Next, the team was able to enjoy a traditional Southern Sri Lankan meal of rice and curry at the Madu Ganga Conservation center located by the scenic Madhu Oya. The team from the North, was able to taste a wide variety of curries and sambols cooked in authentic Southern Sri Lankan style. Following the meal, the group was given the opportunity to watch a short documentary on the Madu Oya before setting off on a boat ride to Balapitiya. The boats skimmed across the crystal clear waters and snaked through and around the mangroves in the area. The adrenaline rushing, 45 minute boat ride finally came to an end in Balapitiya, where a distinguished panel of local government officials and Galle DIRC members were waiting to greet the team in a conference room atop a large floating raft made of plastic barrels. After being served tea, the dignitaries welcomed the gathering and expressed their keen interest at seeing a genuine peace being established in Sri Lanka, however it was merely one politician; the leader of the opposition in the local council, who spoke of the importance of implementing the 13th amendment fully.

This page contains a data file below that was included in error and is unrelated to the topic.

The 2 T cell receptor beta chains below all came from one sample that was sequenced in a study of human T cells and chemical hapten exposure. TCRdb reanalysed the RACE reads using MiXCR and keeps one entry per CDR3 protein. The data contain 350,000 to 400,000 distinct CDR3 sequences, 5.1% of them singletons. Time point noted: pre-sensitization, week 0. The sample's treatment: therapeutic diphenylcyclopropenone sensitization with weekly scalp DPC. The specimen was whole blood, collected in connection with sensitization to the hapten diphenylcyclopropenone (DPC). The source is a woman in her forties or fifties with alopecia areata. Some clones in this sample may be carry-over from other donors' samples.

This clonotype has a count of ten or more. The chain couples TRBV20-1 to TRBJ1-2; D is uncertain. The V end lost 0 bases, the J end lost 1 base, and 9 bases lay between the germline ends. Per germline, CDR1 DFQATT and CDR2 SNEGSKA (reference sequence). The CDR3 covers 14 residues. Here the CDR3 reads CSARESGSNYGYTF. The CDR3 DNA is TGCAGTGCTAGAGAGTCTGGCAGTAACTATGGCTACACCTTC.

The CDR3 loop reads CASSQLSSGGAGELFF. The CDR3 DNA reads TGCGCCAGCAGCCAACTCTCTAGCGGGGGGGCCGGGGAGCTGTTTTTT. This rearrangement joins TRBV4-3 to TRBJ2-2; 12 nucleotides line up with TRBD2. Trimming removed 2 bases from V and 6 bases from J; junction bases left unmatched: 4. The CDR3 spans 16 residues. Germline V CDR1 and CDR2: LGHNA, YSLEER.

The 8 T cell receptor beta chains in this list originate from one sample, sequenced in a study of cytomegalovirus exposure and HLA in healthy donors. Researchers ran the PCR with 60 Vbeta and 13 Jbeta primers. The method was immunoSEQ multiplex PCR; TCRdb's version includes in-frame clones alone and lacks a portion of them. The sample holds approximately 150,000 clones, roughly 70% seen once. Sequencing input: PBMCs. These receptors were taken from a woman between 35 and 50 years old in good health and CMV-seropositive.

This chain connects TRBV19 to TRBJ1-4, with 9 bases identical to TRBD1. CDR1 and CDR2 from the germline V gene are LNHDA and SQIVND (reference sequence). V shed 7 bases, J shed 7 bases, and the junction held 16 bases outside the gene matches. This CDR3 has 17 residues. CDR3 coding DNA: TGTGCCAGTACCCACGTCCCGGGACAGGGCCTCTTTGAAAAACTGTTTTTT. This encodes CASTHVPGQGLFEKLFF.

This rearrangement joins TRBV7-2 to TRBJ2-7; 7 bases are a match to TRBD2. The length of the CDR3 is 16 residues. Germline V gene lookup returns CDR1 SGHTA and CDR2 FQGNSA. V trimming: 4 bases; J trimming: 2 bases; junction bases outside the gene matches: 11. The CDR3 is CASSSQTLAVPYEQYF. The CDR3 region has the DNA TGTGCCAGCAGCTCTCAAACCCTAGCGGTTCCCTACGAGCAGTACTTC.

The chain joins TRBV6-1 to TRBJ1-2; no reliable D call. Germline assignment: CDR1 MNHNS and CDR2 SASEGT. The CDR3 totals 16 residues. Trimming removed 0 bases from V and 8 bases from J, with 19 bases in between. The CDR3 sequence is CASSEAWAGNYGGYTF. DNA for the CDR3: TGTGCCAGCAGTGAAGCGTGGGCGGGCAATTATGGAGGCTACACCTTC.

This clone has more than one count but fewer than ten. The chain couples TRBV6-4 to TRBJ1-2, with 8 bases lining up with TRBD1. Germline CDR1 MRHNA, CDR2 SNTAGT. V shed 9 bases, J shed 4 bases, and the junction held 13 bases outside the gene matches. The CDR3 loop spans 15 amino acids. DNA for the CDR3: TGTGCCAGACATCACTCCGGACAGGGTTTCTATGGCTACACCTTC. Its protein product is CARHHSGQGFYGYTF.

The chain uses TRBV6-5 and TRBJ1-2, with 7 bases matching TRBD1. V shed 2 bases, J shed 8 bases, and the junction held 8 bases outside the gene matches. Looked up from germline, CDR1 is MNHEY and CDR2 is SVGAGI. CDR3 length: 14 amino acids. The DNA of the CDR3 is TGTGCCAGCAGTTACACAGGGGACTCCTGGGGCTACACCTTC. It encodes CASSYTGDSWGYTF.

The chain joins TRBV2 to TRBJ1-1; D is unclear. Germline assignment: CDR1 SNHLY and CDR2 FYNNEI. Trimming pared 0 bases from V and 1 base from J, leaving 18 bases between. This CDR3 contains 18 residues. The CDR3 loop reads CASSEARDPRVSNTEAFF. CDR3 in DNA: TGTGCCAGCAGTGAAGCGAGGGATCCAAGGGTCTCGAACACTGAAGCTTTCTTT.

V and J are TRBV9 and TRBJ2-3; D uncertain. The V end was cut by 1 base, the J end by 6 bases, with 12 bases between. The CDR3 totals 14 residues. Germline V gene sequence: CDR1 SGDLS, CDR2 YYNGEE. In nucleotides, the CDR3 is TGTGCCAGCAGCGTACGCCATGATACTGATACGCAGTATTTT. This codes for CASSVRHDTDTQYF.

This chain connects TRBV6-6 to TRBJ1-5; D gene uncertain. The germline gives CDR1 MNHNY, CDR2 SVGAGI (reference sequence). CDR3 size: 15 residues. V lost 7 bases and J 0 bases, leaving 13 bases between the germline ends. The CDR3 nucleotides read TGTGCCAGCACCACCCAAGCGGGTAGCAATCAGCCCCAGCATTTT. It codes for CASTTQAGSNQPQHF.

Similar to Puttalam, Balapitiya has a large Muslim and Buddhist population. All of the local politicians that graced the occasion re-affirmed the religious harmony that existed in the region, claiming that it was the only town in Sri Lanka that had a road named “Sinhala Muslim Friendship Road.” At the conclusion of the gathering, the Galle DIRC had arranged the gifting of some artistic key tags resembling Masks, which the Ambalangoda area was world renown for. While these beautifully carved and painted items were famous for being used in traditional Low Country Sri Lankan dance items, they also made fine ornaments in a living room. To provide the visitors a more in depth knowledge about these cultural items, they were whisked to a famous mask museum which had on display an exotic array of masks of export quality. We were informed that the members in the Galle DIRC had kindly requested the museum to remain open half an hour late to enable the group from the North to visit it, having been delayed by the protracted nature of the welcoming ceremony in Balapitiya.
Next on the list was to visit the Hikkaduwa coast to enjoy a glass boat ride to witness the beautiful corals that had brought that town much fame. However, due to lack of time, the trip had to be postponed to the next day. The group instead headed to the Wakkwala Management and Training Center, where they were to spend the night.